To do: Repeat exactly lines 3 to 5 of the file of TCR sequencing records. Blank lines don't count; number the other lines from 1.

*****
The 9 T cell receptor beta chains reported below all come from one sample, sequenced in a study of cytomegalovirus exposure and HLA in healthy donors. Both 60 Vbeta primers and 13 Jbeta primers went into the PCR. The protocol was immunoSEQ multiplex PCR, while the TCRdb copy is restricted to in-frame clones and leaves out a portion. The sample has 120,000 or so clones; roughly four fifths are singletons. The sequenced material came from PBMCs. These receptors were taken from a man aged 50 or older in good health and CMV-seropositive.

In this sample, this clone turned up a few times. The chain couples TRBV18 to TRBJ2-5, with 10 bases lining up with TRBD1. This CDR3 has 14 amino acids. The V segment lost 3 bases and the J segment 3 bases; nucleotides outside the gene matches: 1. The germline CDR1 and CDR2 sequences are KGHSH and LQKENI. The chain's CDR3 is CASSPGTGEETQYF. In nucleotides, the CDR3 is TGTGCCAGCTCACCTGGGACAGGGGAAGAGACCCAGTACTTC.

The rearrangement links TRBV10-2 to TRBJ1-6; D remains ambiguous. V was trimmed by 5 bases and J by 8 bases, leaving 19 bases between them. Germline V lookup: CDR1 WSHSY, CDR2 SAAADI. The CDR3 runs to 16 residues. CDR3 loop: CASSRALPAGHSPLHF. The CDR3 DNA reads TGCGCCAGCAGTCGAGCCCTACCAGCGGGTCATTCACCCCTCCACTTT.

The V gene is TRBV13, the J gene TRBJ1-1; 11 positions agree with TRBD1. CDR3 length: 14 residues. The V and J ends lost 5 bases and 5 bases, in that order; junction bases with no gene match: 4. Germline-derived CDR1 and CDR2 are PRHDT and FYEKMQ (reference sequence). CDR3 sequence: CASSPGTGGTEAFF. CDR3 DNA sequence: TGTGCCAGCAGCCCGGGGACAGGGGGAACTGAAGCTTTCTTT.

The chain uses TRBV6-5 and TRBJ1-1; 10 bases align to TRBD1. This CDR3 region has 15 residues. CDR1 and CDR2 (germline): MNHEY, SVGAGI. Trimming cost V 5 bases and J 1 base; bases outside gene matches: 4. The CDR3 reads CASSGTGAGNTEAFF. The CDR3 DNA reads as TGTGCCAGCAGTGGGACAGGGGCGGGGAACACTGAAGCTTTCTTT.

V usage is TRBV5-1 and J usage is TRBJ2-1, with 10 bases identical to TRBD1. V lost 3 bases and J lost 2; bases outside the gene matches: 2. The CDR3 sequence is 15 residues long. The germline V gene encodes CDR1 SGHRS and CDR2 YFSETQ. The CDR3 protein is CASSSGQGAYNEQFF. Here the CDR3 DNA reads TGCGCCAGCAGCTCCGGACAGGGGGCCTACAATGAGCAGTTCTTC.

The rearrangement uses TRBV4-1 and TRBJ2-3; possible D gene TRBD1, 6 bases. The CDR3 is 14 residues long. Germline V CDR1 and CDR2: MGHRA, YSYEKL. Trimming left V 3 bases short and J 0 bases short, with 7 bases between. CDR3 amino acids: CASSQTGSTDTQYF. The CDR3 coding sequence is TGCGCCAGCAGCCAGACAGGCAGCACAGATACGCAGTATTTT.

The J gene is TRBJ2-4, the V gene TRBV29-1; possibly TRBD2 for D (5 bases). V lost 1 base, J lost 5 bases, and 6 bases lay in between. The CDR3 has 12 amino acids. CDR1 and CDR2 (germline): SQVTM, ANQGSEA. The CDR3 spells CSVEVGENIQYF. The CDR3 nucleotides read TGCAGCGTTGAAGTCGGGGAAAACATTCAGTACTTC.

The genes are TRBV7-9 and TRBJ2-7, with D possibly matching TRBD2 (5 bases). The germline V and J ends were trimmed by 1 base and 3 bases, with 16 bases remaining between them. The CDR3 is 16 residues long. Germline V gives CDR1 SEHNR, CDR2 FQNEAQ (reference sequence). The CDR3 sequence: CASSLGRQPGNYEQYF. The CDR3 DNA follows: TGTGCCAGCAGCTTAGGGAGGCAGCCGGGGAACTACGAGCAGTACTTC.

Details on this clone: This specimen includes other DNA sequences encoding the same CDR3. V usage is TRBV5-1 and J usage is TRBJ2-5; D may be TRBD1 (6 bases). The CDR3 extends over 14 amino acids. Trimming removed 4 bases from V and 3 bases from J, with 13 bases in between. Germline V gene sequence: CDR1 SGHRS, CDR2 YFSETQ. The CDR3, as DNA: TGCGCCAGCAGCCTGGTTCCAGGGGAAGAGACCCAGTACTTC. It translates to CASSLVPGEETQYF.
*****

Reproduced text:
The rearrangement links TRBV10-2 to TRBJ1-6; D remains ambiguous. V was trimmed by 5 bases and J by 8 bases, leaving 19 bases between them. Germline V lookup: CDR1 WSHSY, CDR2 SAAADI. The CDR3 runs to 16 residues. CDR3 loop: CASSRALPAGHSPLHF. The CDR3 DNA reads TGCGCCAGCAGTCGAGCCCTACCAGCGGGTCATTCACCCCTCCACTTT.

The V gene is TRBV13, the J gene TRBJ1-1; 11 positions agree with TRBD1. CDR3 length: 14 residues. The V and J ends lost 5 bases and 5 bases, in that order; junction bases with no gene match: 4. Germline-derived CDR1 and CDR2 are PRHDT and FYEKMQ (reference sequence). CDR3 sequence: CASSPGTGGTEAFF. CDR3 DNA sequence: TGTGCCAGCAGCCCGGGGACAGGGGGAACTGAAGCTTTCTTT.

The chain uses TRBV6-5 and TRBJ1-1; 10 bases align to TRBD1. This CDR3 region has 15 residues. CDR1 and CDR2 (germline): MNHEY, SVGAGI. Trimming cost V 5 bases and J 1 base; bases outside gene matches: 4. The CDR3 reads CASSGTGAGNTEAFF. The CDR3 DNA reads as TGTGCCAGCAGTGGGACAGGGGCGGGGAACACTGAAGCTTTCTTT.